Eight warnings of catastrophe so far
Eight warnings of catastrophe so far
It took 16 warnings for the international community to respond to the last catastrophe; lessons must be learnt from past to avert another crisis in the Horn of Africa.
On 7 May 2014, 26 agencies asked the world to remember Somalia, where 2.9 million people are living in crisis.At that time, only 12% of Somalia’s humanitarian needs had been funded for 2014. That figure now stands at 27% – and we’re already halfway through the year. In the last few weeks experts have been on the ground assessing what activities are needed where, to pull people out of crisis. Based on their findings, agencies are now asking for action across eight sectors to save lives and avoid a relapse to the catastrophe of 2011.
This year like every other year, the world marks yet another UN World Refugee day and yet again we have an increase in statistics on the number of people who would have fled their home countries all around the world either as a result of war or natural disasters. According to the displacement data recently released by UNHCR, by the end of 2013 the total numbers of refugees had gone up by over a million from 15.4 million in 2012 to 16.7 million people worldwide, with Sub-Saharan Africa having about 2.9 million refugees. This increase has been contributed by the recent on-going conflicts the world has witnessed in Syria, with Central Africa Republic and South Sudan contributing to the majority of new displacements. While no one deserves to flee their homes unwillingly, what I have come to appreciate over the years of my interaction with people who have had to leave their homes notwithstanding the very difficult situations is that, they always strive to rise above their circumstances. Whereas they may be referred to as the stateless or refugees, forming statistics of those in need of aid and assistance, most of those whom I have encountered are resilient and refuse to let their circumstances define them.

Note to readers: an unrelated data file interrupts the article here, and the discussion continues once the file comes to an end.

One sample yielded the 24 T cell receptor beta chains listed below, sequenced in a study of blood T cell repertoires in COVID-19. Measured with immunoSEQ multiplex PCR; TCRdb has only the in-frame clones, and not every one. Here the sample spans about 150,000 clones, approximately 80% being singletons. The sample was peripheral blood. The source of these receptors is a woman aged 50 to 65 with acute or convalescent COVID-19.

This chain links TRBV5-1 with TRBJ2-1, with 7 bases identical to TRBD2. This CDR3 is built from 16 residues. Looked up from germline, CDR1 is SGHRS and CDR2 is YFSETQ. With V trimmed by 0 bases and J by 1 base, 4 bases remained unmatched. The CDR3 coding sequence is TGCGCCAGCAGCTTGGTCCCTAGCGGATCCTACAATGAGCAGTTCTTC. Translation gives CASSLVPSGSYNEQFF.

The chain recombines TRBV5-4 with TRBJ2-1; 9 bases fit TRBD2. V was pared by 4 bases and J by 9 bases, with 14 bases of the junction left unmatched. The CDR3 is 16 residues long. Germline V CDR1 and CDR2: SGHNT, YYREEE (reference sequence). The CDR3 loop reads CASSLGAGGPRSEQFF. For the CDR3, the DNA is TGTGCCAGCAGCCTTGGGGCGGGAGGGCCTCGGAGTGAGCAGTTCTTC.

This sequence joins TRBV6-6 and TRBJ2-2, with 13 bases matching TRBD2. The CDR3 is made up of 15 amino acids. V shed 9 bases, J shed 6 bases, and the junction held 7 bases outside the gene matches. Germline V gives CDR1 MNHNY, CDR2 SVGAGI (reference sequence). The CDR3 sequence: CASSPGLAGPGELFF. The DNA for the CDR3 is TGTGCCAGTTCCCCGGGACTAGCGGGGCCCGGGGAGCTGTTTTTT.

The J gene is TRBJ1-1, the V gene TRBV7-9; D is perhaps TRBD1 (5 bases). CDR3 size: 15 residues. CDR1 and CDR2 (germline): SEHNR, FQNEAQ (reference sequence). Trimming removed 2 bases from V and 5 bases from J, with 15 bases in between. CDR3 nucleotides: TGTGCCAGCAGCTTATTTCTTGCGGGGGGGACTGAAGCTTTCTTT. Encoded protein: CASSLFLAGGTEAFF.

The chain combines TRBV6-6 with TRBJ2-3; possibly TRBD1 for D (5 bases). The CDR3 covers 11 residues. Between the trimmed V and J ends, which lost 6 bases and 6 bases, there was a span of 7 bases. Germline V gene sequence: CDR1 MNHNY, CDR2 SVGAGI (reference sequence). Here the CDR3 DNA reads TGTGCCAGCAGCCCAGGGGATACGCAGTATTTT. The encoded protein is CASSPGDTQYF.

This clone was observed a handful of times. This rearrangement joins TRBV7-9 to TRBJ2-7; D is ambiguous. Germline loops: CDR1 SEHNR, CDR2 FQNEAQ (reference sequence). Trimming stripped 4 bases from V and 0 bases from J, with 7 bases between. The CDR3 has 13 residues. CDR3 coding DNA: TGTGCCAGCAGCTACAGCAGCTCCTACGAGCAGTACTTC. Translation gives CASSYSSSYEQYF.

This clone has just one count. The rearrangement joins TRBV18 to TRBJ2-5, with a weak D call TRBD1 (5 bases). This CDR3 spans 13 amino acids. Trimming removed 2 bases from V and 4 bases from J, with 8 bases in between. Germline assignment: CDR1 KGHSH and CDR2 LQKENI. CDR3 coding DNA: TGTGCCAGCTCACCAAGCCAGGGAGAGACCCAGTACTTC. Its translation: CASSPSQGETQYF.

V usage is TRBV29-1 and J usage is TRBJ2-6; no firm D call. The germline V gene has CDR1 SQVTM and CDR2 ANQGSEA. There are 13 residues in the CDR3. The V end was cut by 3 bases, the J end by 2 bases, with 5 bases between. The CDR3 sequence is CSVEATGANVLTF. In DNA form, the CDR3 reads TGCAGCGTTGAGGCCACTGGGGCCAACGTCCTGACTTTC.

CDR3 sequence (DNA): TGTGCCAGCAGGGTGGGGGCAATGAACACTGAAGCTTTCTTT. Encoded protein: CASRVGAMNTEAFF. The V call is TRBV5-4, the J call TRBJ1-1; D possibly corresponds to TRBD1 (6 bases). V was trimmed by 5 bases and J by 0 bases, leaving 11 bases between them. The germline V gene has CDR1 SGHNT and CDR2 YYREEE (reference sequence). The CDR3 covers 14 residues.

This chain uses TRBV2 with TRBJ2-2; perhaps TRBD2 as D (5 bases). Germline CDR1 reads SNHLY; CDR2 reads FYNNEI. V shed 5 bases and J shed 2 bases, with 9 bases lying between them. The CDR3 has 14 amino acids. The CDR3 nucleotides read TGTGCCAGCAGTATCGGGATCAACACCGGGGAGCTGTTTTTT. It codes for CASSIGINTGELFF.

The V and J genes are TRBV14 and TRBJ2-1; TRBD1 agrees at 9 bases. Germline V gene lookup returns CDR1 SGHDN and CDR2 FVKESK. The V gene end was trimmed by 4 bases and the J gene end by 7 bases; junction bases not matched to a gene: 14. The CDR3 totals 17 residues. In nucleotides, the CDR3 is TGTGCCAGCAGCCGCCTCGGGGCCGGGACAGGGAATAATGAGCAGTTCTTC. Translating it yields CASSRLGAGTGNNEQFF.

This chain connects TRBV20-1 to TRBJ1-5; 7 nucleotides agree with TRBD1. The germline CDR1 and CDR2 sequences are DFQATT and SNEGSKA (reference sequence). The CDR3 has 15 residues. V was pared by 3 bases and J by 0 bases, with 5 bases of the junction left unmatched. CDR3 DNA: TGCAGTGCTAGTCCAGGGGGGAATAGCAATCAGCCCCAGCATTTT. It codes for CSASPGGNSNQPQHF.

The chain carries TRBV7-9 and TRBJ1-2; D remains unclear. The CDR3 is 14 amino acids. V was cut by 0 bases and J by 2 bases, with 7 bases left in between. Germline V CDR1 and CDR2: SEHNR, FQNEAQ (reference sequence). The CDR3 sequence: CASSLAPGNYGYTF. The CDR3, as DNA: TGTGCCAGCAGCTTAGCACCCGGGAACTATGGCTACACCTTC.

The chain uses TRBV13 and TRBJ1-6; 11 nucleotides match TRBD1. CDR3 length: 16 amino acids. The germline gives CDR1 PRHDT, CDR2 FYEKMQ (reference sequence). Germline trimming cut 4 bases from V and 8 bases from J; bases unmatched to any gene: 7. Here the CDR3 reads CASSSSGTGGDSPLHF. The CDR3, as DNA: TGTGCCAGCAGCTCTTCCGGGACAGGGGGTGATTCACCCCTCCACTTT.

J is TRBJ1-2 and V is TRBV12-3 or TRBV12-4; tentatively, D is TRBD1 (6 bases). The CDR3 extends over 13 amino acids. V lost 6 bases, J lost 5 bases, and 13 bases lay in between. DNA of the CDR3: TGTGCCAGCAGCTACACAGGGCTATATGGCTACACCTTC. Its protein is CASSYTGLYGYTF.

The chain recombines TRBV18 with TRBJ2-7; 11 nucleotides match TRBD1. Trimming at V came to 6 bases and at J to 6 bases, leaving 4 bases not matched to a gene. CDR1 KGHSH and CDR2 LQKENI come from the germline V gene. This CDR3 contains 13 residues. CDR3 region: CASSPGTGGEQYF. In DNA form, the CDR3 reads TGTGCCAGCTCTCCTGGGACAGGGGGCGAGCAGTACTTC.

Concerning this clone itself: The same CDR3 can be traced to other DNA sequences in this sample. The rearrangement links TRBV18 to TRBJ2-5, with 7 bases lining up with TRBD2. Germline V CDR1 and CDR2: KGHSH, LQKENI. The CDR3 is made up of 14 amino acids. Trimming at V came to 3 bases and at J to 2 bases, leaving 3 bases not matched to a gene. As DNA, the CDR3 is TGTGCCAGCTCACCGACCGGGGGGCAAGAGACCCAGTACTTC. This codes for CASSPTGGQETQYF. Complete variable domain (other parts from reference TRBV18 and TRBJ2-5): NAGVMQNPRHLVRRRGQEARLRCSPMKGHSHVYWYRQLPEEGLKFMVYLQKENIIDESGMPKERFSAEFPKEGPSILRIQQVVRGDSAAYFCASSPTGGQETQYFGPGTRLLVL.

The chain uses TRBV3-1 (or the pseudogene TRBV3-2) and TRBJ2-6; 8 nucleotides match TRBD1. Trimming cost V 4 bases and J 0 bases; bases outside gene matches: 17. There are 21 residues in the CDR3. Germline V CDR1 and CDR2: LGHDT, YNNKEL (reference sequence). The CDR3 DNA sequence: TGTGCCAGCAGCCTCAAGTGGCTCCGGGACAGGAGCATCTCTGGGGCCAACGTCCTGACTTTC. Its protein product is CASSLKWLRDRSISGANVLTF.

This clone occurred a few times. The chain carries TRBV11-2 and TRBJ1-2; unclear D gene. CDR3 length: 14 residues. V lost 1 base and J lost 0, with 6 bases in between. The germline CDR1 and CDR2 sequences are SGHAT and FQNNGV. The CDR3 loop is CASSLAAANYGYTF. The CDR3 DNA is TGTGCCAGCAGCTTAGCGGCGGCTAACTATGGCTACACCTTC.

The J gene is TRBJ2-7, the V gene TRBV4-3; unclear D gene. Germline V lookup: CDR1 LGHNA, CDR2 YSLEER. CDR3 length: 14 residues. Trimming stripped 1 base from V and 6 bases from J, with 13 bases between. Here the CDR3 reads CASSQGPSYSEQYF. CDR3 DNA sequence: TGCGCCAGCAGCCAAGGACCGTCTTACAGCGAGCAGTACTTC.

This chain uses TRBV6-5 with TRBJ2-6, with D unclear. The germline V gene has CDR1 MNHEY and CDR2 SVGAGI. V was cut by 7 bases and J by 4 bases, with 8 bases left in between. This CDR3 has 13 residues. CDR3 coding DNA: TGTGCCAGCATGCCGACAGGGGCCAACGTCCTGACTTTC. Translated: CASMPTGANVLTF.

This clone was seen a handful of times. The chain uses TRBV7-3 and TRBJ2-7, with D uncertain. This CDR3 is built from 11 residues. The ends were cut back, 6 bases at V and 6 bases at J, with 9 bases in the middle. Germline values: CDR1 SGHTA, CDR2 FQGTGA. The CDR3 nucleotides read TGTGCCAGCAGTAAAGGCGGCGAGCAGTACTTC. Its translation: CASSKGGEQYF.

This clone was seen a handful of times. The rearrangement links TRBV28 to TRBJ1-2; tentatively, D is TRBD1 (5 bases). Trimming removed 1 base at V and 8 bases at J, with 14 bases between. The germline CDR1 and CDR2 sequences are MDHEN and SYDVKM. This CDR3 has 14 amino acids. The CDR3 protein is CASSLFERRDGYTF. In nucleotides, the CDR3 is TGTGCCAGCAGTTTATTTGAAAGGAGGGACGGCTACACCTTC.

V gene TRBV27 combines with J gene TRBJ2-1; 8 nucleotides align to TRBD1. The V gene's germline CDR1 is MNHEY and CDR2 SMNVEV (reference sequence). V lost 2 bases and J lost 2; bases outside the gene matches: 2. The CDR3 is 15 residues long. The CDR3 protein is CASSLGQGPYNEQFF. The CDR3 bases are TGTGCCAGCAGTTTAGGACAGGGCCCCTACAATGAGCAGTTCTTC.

As 32 countries compete for the World Cup title in Brazil, a different kind of tournament is taking place in northern Uganda. There, in the districts of Arua and Adjumani, young South Sudanese refugees have formed football teams to play for peace.
Fishing in Puntland
Puntland boasts an expansive 1,600 km coastline along the Indian Ocean. Its waters are home to some of the richest fishing grounds in Africa and present considerable potential for artisanal fisheries and coastal area development, where efficient fishing, fish marketing and processing remain critical to household livelihoods, creation of jobs and income generation for people. However, the sector remains undeveloped where its ministry lacks sufficient resources and budget to implement existing policies.
Fishing in Somaliland
Somaliland enjoys a vast coastline of 850 km long that borders the Indian Ocean and the Gulf of Aden. Its waters are home to some of the richest fishing grounds in Africa and present considerable potential for artisanal fisheries and coastal area development, where efficient fishing, fish marketing and processing remain critical to household livelihoods, creation of jobs and income generation for people. However, the sector remains undeveloped where its ministry lacks sufficient resources and budget to implement existing policies.
Safia Abndi Nuur is a mother of eight children. She was born in Hargeisa and is one of four children. When she was young, some of her brothers and sisters were privileged to attend school, some even finishing their bachelor’s degree in university. Safia finished her formal education in secondary school, got married in 1998 and started her family. After a few years, her husband fell ill and had to receive multiple treatments in Ethiopia and Djibouti. Unfortunately he did not get better and died.
Last December, Nyakuoth Kuony was living happily in Unity, South Sudan, with her husband and five children. At 27 years-old, one of Nyakuoth’s wishes was to one day visit Uganda—little did she know she would soon end up there as a refugee.
2.9 million Somalis are in humanitarian need while the world looks the other way